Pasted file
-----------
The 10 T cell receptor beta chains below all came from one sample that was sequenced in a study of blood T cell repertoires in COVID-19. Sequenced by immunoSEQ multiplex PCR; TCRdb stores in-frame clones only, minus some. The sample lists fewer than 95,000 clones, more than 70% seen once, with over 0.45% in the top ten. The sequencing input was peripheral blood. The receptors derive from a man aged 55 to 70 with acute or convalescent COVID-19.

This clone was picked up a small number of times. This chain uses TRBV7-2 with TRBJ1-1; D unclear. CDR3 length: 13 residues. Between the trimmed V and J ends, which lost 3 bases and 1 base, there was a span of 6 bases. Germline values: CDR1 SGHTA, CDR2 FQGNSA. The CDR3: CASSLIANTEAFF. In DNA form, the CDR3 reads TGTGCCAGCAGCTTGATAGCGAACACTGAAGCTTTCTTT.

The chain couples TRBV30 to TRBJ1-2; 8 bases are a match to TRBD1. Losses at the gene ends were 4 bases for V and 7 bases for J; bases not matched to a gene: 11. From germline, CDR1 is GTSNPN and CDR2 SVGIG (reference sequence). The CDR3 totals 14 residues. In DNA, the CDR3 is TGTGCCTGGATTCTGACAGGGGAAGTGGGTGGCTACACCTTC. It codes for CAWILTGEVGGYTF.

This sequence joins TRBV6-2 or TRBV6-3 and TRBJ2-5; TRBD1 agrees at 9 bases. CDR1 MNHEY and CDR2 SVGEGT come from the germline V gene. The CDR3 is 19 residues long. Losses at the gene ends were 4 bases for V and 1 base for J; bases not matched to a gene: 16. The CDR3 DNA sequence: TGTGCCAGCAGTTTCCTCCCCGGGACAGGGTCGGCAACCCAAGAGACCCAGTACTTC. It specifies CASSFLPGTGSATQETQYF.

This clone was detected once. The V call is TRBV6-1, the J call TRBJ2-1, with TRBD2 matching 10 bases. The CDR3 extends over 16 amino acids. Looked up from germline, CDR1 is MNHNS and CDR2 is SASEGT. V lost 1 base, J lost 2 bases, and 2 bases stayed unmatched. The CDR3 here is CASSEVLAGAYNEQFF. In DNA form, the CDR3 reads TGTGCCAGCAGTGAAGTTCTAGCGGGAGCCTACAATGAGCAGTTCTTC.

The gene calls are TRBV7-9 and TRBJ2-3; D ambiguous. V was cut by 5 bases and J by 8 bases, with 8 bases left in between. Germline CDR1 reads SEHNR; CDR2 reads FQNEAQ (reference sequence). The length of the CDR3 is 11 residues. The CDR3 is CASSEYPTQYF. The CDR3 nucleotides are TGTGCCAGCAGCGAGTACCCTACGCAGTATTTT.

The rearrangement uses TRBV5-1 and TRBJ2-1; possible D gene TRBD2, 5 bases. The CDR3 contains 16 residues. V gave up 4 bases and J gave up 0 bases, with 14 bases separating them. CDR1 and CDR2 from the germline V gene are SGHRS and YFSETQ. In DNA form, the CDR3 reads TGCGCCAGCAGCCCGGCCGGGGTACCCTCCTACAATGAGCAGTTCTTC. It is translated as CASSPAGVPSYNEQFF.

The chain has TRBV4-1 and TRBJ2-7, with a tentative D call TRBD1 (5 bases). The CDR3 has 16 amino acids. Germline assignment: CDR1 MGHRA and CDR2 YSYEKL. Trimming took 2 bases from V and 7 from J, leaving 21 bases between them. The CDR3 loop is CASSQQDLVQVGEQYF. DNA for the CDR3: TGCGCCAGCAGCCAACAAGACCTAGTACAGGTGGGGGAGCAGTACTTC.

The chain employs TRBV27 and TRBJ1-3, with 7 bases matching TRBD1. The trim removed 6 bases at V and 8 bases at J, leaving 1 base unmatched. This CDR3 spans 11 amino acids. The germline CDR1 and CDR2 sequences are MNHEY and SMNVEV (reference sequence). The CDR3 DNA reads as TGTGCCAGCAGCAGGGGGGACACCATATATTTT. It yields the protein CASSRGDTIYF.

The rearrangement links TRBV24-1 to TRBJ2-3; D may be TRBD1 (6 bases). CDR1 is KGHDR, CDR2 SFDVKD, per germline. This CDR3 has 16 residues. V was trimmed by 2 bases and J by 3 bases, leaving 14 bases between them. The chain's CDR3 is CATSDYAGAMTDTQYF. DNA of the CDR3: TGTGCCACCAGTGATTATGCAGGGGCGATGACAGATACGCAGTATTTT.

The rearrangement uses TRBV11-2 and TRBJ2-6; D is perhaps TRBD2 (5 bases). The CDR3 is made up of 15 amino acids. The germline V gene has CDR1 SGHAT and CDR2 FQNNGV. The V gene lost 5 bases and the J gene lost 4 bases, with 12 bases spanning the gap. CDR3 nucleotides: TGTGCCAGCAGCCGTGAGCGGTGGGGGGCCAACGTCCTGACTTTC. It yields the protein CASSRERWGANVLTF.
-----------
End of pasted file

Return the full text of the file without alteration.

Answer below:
The 10 T cell receptor beta chains below all came from one sample that was sequenced in a study of blood T cell repertoires in COVID-19. Sequenced by immunoSEQ multiplex PCR; TCRdb stores in-frame clones only, minus some. The sample lists fewer than 95,000 clones, more than 70% seen once, with over 0.45% in the top ten. The sequencing input was peripheral blood. The receptors derive from a man aged 55 to 70 with acute or convalescent COVID-19.

This clone was picked up a small number of times. This chain uses TRBV7-2 with TRBJ1-1; D unclear. CDR3 length: 13 residues. Between the trimmed V and J ends, which lost 3 bases and 1 base, there was a span of 6 bases. Germline values: CDR1 SGHTA, CDR2 FQGNSA. The CDR3: CASSLIANTEAFF. In DNA form, the CDR3 reads TGTGCCAGCAGCTTGATAGCGAACACTGAAGCTTTCTTT.

The chain couples TRBV30 to TRBJ1-2; 8 bases are a match to TRBD1. Losses at the gene ends were 4 bases for V and 7 bases for J; bases not matched to a gene: 11. From germline, CDR1 is GTSNPN and CDR2 SVGIG (reference sequence). The CDR3 totals 14 residues. In DNA, the CDR3 is TGTGCCTGGATTCTGACAGGGGAAGTGGGTGGCTACACCTTC. It codes for CAWILTGEVGGYTF.

This sequence joins TRBV6-2 or TRBV6-3 and TRBJ2-5; TRBD1 agrees at 9 bases. CDR1 MNHEY and CDR2 SVGEGT come from the germline V gene. The CDR3 is 19 residues long. Losses at the gene ends were 4 bases for V and 1 base for J; bases not matched to a gene: 16. The CDR3 DNA sequence: TGTGCCAGCAGTTTCCTCCCCGGGACAGGGTCGGCAACCCAAGAGACCCAGTACTTC. It specifies CASSFLPGTGSATQETQYF.

This clone was detected once. The V call is TRBV6-1, the J call TRBJ2-1, with TRBD2 matching 10 bases. The CDR3 extends over 16 amino acids. Looked up from germline, CDR1 is MNHNS and CDR2 is SASEGT. V lost 1 base, J lost 2 bases, and 2 bases stayed unmatched. The CDR3 here is CASSEVLAGAYNEQFF. In DNA form, the CDR3 reads TGTGCCAGCAGTGAAGTTCTAGCGGGAGCCTACAATGAGCAGTTCTTC.

The gene calls are TRBV7-9 and TRBJ2-3; D ambiguous. V was cut by 5 bases and J by 8 bases, with 8 bases left in between. Germline CDR1 reads SEHNR; CDR2 reads FQNEAQ (reference sequence). The length of the CDR3 is 11 residues. The CDR3 is CASSEYPTQYF. The CDR3 nucleotides are TGTGCCAGCAGCGAGTACCCTACGCAGTATTTT.

The rearrangement uses TRBV5-1 and TRBJ2-1; possible D gene TRBD2, 5 bases. The CDR3 contains 16 residues. V gave up 4 bases and J gave up 0 bases, with 14 bases separating them. CDR1 and CDR2 from the germline V gene are SGHRS and YFSETQ. In DNA form, the CDR3 reads TGCGCCAGCAGCCCGGCCGGGGTACCCTCCTACAATGAGCAGTTCTTC. It is translated as CASSPAGVPSYNEQFF.

The chain has TRBV4-1 and TRBJ2-7, with a tentative D call TRBD1 (5 bases). The CDR3 has 16 amino acids. Germline assignment: CDR1 MGHRA and CDR2 YSYEKL. Trimming took 2 bases from V and 7 from J, leaving 21 bases between them. The CDR3 loop is CASSQQDLVQVGEQYF. DNA for the CDR3: TGCGCCAGCAGCCAACAAGACCTAGTACAGGTGGGGGAGCAGTACTTC.

The chain employs TRBV27 and TRBJ1-3, with 7 bases matching TRBD1. The trim removed 6 bases at V and 8 bases at J, leaving 1 base unmatched. This CDR3 spans 11 amino acids. The germline CDR1 and CDR2 sequences are MNHEY and SMNVEV (reference sequence). The CDR3 DNA reads as TGTGCCAGCAGCAGGGGGGACACCATATATTTT. It yields the protein CASSRGDTIYF.

The rearrangement links TRBV24-1 to TRBJ2-3; D may be TRBD1 (6 bases). CDR1 is KGHDR, CDR2 SFDVKD, per germline. This CDR3 has 16 residues. V was trimmed by 2 bases and J by 3 bases, leaving 14 bases between them. The chain's CDR3 is CATSDYAGAMTDTQYF. DNA of the CDR3: TGTGCCACCAGTGATTATGCAGGGGCGATGACAGATACGCAGTATTTT.

The rearrangement uses TRBV11-2 and TRBJ2-6; D is perhaps TRBD2 (5 bases). The CDR3 is made up of 15 amino acids. The germline V gene has CDR1 SGHAT and CDR2 FQNNGV. The V gene lost 5 bases and the J gene lost 4 bases, with 12 bases spanning the gap. CDR3 nucleotides: TGTGCCAGCAGCCGTGAGCGGTGGGGGGCCAACGTCCTGACTTTC. It yields the protein CASSRERWGANVLTF.